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VPATs: A “Starting Point for Determining the Accessibility of a Product”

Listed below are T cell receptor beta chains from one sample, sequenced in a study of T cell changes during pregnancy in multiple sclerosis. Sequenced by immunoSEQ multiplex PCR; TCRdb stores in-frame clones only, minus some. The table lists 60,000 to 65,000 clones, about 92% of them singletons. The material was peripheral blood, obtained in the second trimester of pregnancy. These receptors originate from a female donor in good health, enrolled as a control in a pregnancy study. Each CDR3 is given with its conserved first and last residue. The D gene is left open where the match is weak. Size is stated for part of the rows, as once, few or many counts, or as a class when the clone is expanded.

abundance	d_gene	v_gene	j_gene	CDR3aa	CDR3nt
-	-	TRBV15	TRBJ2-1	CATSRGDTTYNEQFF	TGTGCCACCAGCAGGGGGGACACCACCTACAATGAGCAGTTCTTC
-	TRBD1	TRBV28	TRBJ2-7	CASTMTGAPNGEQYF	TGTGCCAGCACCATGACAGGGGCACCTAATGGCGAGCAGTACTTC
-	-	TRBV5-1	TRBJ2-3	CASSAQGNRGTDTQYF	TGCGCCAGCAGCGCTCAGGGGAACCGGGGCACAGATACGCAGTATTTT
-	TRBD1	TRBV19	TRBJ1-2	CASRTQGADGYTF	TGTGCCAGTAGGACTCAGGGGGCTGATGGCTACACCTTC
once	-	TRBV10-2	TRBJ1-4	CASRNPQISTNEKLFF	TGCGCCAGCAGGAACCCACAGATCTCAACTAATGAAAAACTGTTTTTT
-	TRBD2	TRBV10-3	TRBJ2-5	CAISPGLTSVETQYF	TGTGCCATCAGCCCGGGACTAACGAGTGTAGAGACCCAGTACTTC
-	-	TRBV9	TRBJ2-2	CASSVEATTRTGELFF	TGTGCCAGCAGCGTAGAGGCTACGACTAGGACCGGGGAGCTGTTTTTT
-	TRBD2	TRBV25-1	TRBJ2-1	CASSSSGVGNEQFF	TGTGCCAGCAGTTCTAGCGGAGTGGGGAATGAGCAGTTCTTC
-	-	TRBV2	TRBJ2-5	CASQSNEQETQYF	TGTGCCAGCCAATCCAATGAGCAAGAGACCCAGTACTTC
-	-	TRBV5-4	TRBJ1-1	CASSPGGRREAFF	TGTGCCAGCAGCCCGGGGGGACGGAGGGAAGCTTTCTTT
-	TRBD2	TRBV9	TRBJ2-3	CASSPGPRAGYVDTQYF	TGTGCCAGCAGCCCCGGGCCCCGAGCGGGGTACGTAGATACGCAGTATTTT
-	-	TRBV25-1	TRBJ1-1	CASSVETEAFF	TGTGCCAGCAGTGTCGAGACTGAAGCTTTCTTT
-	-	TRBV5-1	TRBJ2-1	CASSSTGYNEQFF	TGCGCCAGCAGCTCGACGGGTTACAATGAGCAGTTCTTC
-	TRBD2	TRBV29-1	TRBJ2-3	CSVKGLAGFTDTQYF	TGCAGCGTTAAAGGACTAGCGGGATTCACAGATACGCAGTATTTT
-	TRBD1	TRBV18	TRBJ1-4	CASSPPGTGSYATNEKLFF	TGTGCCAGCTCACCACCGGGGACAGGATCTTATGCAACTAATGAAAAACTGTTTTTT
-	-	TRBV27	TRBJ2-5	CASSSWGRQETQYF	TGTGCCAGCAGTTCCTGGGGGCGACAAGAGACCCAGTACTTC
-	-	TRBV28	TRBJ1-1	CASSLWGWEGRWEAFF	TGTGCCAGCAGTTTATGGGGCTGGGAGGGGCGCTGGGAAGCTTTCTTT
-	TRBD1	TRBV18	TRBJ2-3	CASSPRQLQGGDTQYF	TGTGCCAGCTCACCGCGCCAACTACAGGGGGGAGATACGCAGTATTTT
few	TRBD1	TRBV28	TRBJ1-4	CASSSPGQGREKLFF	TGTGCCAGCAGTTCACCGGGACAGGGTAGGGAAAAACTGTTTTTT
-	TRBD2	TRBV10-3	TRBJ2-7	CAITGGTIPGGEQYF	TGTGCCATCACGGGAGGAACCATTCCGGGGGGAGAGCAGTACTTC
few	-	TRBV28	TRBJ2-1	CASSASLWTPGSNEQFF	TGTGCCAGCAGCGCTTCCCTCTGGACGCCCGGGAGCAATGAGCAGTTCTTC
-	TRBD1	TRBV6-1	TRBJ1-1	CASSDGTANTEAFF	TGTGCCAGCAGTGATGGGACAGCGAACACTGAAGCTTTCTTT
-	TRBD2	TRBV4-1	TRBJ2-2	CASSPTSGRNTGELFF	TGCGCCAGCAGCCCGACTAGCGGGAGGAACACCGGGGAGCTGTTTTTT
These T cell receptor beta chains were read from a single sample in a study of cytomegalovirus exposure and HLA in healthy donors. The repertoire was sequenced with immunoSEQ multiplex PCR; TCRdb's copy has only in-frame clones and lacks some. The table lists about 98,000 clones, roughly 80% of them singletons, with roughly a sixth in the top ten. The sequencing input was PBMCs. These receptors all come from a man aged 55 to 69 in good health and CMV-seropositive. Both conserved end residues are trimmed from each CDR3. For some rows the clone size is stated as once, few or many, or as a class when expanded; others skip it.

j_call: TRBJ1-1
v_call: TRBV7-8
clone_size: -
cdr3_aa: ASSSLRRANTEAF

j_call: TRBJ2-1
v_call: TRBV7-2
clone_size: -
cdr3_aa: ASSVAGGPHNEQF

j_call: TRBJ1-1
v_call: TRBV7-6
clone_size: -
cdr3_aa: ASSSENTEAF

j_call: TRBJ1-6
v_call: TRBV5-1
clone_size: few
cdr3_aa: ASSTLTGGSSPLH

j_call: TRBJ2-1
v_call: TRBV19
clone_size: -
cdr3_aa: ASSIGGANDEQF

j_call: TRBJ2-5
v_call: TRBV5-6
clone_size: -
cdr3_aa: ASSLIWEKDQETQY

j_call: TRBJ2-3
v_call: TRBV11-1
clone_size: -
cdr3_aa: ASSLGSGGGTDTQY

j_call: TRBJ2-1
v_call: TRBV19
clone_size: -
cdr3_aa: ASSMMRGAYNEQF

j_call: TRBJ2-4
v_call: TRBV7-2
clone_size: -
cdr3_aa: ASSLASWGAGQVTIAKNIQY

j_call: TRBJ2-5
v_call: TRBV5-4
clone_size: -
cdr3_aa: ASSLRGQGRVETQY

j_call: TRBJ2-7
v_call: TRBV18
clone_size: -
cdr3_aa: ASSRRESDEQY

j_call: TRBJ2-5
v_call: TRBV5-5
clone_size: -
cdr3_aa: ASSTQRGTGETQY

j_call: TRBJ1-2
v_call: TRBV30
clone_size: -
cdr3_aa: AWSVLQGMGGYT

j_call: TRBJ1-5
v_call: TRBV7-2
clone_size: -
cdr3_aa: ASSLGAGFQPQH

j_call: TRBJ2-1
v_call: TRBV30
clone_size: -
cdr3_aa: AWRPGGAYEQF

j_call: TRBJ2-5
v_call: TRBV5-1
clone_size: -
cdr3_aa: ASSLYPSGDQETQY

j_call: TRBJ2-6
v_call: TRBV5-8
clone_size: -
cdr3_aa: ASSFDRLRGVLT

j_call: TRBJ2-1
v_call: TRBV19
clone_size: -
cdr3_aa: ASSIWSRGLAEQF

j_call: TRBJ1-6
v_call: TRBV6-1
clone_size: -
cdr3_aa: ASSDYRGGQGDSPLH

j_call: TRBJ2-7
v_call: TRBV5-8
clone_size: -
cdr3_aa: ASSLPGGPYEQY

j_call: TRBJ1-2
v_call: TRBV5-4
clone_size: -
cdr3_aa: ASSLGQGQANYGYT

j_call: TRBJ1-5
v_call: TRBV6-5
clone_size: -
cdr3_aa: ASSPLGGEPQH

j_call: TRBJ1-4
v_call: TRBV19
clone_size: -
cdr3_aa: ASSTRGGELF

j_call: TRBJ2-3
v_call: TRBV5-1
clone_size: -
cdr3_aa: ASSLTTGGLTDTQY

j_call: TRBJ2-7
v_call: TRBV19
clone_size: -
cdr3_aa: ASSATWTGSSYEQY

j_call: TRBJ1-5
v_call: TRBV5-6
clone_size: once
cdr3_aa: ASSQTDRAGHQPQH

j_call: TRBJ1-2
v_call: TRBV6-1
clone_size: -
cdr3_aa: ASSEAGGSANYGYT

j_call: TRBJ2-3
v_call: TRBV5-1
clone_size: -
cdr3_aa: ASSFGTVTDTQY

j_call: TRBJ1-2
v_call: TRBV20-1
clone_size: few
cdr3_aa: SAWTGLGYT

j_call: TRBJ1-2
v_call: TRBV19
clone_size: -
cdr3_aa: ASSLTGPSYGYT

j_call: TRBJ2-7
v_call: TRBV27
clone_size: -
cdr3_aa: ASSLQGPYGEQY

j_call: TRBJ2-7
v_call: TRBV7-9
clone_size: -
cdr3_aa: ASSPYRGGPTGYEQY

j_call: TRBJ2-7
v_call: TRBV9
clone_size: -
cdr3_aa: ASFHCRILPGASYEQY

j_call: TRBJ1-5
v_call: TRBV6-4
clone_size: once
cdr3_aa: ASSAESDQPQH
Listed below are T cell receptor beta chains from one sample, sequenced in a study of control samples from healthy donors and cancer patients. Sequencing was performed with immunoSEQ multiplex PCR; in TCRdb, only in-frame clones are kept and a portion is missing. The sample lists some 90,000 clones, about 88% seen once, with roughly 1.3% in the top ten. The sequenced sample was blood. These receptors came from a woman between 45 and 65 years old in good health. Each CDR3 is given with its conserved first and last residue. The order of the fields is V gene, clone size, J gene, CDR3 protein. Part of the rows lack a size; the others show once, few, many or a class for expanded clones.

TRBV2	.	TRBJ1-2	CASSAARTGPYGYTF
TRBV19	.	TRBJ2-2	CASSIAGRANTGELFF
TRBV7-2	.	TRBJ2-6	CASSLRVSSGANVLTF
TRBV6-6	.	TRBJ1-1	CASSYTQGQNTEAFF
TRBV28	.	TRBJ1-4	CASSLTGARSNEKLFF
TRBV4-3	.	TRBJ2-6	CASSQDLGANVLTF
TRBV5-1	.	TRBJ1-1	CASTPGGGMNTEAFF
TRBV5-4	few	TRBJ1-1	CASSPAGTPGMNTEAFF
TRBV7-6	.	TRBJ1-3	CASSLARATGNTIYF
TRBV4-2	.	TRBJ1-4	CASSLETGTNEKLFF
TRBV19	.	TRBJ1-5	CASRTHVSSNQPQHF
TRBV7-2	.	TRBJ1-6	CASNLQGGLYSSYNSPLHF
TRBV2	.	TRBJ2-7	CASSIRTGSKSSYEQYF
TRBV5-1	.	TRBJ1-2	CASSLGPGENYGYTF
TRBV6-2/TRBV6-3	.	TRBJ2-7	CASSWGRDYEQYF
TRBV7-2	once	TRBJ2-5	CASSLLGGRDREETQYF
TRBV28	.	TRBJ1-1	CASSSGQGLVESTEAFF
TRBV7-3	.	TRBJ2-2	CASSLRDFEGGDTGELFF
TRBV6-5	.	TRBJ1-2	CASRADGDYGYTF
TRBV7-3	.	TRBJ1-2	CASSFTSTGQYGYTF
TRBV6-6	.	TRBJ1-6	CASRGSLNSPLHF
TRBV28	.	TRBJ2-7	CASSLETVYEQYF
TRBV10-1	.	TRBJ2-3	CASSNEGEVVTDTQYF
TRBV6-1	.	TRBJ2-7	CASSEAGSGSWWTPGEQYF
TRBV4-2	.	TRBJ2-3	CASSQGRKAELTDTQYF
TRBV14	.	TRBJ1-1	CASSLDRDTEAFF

VPAT, a commonly used term in accessibility, stands for “Voluntary Product Accessibility Template.” An article in the Spring 2023 issue of the American Foundation for the Blind (AFB) publication, AccessWorld, explains how VPATs can be “a starting point for determining the accessibility of a product.” In evaluating a vendor or product, one of the requirements that must be met is its accessibility for users of assistive technology. This template helps to determine whether a product is accessible and is generally provided as proof of accessibility by the developer. It has been used as part of Section 508 Standards of the Rehabilitation Act regarding the requirement that vendors and products contracting with the U.S. government meet certain accessibility standards, with VPAT documenting how well the product conforms to those requirements. VPATs are mostly used for software, like computer applications, websites, and mobile apps. While generally not offered to the public, potential users can request them. Since 2017, this template has been based on Web Content Accessibility Guidelines (WCAG), which are maintained by the World Wide Web Consortium (W3C), with input of accessibility experts worldwide. VPAT contains a list of WCAG criteria for success and “allows authors to document whether their product meets each of the success criteria.” Because VPATs are voluntary, and can be written by anyone, “they should not be used as proof of the product being accessible.” They can be helpful as a first step in determining accessibility. For anyone receiving a VPAT from a vendor, it is important to check when it was created. If more than a year ago, ask the date of the last major code update, since the VPAT may no longer be accurate if more recent product changes have occurred. In reading a VPAT, if the vendor is honest, it will include what WCAG success criteria are met fully, partially, not at all, or if the specific criterion is not applicable or has not been evaluated. Criteria include such features as non-text content, audio-only, and video-only. If they are marked as “partially supports” or “does not support,” that does not mean the product is inaccessible. Most products are not 100 percent accessible. If these ratings are included, it’s advisable to check with the vendor why they are marked that way and when issues will be corrected. For more details, read the article featuring “A Novice’s Guide to VPATs.”